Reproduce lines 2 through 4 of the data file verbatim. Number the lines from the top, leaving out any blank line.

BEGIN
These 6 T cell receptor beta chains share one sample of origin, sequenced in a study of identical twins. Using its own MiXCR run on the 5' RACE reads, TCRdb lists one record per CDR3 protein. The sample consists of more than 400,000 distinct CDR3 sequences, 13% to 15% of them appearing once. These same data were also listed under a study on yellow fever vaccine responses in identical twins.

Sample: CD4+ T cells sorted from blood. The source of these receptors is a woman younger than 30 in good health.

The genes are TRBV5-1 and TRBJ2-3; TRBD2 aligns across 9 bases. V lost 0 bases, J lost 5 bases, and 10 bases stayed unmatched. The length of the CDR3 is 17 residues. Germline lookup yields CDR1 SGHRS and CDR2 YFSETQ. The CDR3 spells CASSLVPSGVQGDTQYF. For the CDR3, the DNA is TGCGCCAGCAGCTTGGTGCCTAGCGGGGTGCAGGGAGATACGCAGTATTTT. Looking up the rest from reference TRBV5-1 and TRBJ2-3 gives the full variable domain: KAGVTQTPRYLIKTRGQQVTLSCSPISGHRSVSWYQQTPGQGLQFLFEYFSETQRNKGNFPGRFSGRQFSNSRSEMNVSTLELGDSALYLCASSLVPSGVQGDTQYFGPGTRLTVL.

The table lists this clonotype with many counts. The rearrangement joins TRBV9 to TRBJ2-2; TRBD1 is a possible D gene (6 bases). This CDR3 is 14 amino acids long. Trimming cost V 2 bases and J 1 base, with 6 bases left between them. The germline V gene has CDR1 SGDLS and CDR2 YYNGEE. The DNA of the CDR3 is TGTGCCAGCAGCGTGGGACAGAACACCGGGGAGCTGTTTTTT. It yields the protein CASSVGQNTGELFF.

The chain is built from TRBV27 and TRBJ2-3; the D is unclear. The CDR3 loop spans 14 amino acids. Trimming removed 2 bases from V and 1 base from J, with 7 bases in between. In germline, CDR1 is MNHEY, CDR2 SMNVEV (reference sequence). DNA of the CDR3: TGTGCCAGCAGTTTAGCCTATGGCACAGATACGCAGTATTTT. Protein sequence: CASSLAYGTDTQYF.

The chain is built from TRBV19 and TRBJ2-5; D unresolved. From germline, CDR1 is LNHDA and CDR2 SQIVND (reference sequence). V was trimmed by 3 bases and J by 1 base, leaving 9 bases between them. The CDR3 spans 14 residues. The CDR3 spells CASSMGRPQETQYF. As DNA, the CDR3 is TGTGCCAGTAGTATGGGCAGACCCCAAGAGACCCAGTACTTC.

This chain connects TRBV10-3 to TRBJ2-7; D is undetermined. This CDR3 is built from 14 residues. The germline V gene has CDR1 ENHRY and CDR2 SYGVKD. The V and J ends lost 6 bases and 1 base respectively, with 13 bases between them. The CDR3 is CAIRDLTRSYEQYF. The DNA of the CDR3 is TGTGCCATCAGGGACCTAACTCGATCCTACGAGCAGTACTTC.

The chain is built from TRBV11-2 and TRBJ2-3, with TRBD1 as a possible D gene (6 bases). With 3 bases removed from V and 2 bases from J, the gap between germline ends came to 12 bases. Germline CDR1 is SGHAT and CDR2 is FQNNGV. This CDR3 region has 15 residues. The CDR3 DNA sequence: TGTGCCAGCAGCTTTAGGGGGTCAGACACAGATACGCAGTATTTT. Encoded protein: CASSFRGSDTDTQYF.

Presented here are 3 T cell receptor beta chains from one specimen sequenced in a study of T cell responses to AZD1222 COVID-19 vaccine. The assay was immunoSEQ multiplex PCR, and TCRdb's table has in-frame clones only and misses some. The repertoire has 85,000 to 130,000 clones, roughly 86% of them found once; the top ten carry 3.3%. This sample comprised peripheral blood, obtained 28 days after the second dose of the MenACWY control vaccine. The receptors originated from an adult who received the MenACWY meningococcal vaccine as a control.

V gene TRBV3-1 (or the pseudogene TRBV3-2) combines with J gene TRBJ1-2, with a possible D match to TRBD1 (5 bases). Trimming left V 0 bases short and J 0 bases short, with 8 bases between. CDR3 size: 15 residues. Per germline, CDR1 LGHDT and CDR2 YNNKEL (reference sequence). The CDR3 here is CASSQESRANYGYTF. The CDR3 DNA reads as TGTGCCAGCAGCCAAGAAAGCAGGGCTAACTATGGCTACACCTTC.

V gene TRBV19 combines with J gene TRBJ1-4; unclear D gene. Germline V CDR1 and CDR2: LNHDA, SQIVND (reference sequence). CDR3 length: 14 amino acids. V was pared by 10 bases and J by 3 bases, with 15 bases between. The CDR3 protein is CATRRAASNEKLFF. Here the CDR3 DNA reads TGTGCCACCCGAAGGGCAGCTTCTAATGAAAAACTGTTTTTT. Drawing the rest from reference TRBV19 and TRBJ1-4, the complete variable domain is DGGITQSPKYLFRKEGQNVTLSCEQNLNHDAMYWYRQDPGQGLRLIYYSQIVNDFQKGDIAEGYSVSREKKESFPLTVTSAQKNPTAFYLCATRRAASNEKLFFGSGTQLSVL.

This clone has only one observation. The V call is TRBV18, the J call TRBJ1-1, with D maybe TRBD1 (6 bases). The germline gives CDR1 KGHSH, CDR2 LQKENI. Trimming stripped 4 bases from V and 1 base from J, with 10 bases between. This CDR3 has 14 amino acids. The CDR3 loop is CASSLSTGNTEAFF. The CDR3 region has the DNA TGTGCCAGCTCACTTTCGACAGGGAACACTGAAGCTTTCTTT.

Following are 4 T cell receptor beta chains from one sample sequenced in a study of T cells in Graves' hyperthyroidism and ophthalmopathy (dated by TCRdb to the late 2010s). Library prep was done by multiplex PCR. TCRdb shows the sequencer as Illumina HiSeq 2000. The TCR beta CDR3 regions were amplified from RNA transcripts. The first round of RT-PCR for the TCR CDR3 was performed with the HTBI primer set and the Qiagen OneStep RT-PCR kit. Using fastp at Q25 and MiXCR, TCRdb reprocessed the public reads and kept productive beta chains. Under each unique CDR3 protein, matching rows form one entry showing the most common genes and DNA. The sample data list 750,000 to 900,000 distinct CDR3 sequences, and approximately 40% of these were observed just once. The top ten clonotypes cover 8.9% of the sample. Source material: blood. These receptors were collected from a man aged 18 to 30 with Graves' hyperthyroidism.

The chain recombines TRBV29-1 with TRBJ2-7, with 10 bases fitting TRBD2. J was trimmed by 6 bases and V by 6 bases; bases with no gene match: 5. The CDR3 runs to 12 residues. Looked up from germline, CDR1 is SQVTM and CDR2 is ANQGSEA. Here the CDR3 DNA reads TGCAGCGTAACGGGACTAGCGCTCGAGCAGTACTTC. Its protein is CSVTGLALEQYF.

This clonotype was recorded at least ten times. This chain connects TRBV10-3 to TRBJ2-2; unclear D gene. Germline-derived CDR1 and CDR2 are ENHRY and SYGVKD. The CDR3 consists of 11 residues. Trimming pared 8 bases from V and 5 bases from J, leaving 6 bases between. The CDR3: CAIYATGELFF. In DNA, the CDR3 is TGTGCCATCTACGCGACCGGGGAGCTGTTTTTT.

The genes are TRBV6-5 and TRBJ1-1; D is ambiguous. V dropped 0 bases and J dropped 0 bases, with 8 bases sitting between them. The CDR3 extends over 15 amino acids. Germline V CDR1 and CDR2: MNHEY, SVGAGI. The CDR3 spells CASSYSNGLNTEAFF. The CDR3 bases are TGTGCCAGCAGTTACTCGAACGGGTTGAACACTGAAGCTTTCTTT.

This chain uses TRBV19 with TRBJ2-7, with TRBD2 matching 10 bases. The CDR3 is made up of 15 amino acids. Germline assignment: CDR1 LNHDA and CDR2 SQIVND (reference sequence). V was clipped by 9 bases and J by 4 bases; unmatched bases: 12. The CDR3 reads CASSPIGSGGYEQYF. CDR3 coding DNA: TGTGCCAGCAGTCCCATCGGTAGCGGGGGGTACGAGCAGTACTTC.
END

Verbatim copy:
Sample: CD4+ T cells sorted from blood. The source of these receptors is a woman younger than 30 in good health.

The genes are TRBV5-1 and TRBJ2-3; TRBD2 aligns across 9 bases. V lost 0 bases, J lost 5 bases, and 10 bases stayed unmatched. The length of the CDR3 is 17 residues. Germline lookup yields CDR1 SGHRS and CDR2 YFSETQ. The CDR3 spells CASSLVPSGVQGDTQYF. For the CDR3, the DNA is TGCGCCAGCAGCTTGGTGCCTAGCGGGGTGCAGGGAGATACGCAGTATTTT. Looking up the rest from reference TRBV5-1 and TRBJ2-3 gives the full variable domain: KAGVTQTPRYLIKTRGQQVTLSCSPISGHRSVSWYQQTPGQGLQFLFEYFSETQRNKGNFPGRFSGRQFSNSRSEMNVSTLELGDSALYLCASSLVPSGVQGDTQYFGPGTRLTVL.

The table lists this clonotype with many counts. The rearrangement joins TRBV9 to TRBJ2-2; TRBD1 is a possible D gene (6 bases). This CDR3 is 14 amino acids long. Trimming cost V 2 bases and J 1 base, with 6 bases left between them. The germline V gene has CDR1 SGDLS and CDR2 YYNGEE. The DNA of the CDR3 is TGTGCCAGCAGCGTGGGACAGAACACCGGGGAGCTGTTTTTT. It yields the protein CASSVGQNTGELFF.